Institutional shareholder

economic-dictionary

The institutional shareholder is an investor profile. This is characterized by having a professional management, which directs the investment decisions to be made.

Institutional shareholder groups often invest together, with the goal of making a profit for the participants. This, thanks to the management work of one or more professionals.

That is, by definition, the institutional shareholder allocates funds collected by its various participants, to securities that it chooses in the financial markets. This concept is known by its Anglo-Saxon name, as "institutional investor". Usually, they set themselves up as professional shareholders, groups, or groups of legal persons.

On the other hand, when joining a group of this type, the investor must take into consideration, among other points:

  • Mechanisms to defend your interests in the market and / or against bad practices.
  • Access to a more prepared academic and professional direction.
  • Frequently, the volume reached by operations derived from the work of the institutional shareholder is large in the economy or in the particular sector we are talking about.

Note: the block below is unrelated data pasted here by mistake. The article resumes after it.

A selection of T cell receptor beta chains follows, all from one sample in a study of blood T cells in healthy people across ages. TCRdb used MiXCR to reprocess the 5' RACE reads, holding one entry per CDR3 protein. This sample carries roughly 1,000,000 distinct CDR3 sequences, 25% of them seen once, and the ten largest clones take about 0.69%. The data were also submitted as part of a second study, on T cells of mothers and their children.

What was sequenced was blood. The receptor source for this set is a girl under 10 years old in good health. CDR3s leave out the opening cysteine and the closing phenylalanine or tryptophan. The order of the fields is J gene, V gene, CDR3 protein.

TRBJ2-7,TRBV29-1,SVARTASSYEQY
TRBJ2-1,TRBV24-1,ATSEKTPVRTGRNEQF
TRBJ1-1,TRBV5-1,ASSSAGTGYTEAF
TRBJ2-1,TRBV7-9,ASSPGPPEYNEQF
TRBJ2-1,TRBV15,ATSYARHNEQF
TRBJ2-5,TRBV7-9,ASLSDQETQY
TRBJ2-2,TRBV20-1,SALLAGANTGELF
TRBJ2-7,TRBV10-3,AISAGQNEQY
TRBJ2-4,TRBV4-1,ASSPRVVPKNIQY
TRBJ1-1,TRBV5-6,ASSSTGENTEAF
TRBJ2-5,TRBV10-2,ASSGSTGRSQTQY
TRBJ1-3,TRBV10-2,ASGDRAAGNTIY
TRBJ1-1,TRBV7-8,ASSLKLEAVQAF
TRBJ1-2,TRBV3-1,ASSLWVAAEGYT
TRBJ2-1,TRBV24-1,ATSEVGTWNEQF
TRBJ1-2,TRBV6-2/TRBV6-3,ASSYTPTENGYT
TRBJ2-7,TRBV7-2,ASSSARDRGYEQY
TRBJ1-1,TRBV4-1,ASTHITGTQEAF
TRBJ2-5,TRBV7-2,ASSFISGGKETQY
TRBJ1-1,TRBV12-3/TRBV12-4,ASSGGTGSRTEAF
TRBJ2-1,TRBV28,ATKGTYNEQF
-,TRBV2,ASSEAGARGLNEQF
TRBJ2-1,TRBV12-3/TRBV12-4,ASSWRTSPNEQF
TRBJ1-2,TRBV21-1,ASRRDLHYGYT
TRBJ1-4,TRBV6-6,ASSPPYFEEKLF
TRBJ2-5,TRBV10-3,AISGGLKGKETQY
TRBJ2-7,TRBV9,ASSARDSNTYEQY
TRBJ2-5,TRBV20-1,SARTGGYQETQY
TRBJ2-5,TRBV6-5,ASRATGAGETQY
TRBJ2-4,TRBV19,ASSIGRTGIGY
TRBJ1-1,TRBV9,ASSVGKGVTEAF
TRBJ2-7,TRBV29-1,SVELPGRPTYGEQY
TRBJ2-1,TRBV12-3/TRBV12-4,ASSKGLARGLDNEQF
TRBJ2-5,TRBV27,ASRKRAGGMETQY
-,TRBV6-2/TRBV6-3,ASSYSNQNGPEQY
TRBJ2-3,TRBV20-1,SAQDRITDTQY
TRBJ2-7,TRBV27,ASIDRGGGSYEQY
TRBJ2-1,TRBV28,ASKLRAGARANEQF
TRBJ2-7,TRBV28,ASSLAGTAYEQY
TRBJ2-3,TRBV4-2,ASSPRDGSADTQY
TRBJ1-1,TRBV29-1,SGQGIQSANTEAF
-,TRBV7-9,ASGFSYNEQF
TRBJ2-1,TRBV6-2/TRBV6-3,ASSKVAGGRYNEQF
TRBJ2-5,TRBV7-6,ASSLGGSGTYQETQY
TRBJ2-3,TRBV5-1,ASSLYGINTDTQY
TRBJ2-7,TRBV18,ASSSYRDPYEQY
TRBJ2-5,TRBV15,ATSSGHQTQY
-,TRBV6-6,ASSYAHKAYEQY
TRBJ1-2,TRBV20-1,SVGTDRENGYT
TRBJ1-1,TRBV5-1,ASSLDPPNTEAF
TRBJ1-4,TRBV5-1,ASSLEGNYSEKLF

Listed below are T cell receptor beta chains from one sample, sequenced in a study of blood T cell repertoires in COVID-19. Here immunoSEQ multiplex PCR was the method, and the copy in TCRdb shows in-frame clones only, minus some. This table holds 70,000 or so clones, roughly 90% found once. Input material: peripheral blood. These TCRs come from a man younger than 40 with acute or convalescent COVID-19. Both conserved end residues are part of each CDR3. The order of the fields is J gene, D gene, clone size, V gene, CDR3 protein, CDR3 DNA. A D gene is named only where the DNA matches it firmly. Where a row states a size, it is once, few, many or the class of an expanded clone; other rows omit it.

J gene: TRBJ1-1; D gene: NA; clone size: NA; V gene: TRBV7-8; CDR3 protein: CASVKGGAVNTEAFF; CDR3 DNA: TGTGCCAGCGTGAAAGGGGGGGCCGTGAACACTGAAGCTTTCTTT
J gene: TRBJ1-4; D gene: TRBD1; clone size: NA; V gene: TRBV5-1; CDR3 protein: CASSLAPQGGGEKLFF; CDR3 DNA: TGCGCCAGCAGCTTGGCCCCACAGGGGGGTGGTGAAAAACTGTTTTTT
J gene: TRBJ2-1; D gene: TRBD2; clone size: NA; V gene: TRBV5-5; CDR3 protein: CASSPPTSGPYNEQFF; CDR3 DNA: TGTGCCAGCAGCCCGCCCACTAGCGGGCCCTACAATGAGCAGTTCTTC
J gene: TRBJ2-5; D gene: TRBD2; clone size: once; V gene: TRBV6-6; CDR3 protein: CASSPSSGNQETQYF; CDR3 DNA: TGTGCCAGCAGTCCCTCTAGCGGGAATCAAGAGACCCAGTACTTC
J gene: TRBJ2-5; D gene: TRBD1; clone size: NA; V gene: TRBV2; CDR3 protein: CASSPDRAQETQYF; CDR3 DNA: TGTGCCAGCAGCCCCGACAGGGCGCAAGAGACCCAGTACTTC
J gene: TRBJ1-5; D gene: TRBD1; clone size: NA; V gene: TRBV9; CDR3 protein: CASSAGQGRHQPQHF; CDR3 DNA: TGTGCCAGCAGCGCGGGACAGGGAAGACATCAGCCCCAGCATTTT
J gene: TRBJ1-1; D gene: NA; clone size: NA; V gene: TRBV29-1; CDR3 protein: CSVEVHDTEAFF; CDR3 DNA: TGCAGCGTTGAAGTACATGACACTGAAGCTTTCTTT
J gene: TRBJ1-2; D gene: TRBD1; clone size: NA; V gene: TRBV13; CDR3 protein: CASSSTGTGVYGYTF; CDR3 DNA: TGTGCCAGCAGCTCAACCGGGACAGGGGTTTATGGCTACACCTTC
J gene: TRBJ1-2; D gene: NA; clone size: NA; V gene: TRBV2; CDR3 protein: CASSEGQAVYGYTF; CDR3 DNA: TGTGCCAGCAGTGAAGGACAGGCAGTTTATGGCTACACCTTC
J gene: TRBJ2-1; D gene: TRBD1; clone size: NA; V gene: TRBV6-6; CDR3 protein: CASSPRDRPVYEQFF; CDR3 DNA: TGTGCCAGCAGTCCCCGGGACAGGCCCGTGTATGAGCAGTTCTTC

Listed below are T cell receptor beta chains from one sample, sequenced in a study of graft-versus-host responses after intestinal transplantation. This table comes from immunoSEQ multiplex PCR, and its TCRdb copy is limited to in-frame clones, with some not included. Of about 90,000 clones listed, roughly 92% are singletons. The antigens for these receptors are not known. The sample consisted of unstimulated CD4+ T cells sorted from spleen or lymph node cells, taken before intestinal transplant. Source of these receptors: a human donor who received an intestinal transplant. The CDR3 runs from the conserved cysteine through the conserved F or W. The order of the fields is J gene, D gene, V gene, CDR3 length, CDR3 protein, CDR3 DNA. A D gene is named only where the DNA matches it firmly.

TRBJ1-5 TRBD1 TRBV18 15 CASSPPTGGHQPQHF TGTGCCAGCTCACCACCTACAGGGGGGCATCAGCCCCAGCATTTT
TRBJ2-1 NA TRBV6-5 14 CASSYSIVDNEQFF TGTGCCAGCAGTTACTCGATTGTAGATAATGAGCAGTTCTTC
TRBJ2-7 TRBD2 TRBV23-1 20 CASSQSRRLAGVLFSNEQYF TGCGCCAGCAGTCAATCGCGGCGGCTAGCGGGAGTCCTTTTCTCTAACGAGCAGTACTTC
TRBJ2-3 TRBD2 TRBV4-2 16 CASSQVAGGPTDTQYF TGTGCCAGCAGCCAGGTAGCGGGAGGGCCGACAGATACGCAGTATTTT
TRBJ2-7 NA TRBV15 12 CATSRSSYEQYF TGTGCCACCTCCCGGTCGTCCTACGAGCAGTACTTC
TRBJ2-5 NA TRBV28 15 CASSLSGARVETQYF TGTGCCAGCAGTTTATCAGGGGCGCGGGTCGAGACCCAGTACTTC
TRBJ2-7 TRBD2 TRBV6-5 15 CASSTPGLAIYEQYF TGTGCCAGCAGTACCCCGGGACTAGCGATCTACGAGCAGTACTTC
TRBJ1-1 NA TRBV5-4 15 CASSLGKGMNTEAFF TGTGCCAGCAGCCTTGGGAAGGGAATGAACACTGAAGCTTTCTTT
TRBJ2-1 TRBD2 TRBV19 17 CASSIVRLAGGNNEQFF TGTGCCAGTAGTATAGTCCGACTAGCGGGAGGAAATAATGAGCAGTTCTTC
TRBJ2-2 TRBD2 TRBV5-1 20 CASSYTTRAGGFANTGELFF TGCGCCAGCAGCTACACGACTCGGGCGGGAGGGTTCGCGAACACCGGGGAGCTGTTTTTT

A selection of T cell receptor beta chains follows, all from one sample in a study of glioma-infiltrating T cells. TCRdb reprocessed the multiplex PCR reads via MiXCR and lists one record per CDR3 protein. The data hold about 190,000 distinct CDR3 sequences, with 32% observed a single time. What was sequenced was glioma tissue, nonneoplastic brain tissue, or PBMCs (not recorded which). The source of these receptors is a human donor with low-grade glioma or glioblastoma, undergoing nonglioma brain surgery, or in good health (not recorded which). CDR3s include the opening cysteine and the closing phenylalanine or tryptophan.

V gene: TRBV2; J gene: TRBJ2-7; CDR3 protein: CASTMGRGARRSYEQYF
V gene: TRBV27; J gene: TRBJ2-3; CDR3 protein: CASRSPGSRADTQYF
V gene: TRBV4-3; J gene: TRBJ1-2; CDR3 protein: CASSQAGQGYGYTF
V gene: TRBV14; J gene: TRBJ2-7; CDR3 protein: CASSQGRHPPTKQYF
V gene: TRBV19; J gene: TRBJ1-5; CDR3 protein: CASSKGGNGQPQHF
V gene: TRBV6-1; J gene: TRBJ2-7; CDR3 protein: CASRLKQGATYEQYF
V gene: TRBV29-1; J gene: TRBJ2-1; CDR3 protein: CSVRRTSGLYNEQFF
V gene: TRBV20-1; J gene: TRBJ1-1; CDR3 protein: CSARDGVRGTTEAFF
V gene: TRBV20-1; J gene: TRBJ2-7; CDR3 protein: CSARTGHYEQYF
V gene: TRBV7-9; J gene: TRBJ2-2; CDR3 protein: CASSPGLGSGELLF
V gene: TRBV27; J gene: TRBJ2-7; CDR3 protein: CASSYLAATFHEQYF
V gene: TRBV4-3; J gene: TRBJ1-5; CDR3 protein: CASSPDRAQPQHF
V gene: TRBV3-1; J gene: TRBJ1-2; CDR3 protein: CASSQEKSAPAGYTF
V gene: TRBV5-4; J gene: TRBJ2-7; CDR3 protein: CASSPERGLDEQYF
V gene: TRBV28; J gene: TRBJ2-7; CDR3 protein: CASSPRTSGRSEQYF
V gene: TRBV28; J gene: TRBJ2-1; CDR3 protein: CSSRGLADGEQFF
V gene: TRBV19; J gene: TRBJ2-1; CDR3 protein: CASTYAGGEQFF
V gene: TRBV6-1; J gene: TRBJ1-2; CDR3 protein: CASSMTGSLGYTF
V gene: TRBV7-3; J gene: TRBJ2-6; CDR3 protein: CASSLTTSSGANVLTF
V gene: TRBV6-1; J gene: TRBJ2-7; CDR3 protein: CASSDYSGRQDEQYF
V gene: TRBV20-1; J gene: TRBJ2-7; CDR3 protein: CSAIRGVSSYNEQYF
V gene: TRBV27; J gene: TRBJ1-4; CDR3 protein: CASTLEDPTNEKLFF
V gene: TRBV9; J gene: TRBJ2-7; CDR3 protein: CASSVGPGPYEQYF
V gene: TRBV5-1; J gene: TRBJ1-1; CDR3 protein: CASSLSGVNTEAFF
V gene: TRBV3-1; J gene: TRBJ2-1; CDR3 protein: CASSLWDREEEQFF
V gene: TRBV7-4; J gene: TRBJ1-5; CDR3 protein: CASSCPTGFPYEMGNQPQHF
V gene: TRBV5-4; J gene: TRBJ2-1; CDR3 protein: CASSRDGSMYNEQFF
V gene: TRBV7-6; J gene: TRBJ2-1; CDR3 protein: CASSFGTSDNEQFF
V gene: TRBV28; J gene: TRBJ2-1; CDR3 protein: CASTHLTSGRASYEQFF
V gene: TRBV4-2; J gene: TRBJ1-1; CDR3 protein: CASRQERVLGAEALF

Main actors who exercise the work of institutional shareholder

The role of institutional shareholder can be exercised by different institutions, companies or organizations. In this way, it is common to see credit institutions, insurers, managers or various investment funds developing this activity. They can become a fundamental part of the shareholding of a company.

The administrative role is undertaken by intermediaries or managers. They bring their knowledge and experience to manage the capital raised by the participants. On the other hand, which seek to obtain benefits in the markets.

Control and governance of an institutional shareholder group

Often, this type of group responds to practices very similar to those of an ordinary commercial company. In this sense, managing its control through departments or management teams, such as boards of directors or shareholders' meetings.

At the same time, the participating shareholders are concerned with having the ability to monitor and understand the group's drift in the stock market and the investment decisions that are made.

Common investment sectors

With regard to the nature of the shares held by institutional shareholders in their portfolio, it is common for these to be of a very varied type. Precisely, thanks to the fact that they are medium and large investment volumes, they can afford to undertake larger projects.

Currently, it is common for the most popular stocks to be related to the real estate market or public debt securities, as examples of higher and lower volatility, respectively.

On the other hand, it is common for this institutional investment to be focused more on the long term than that of the individual or standard investor.

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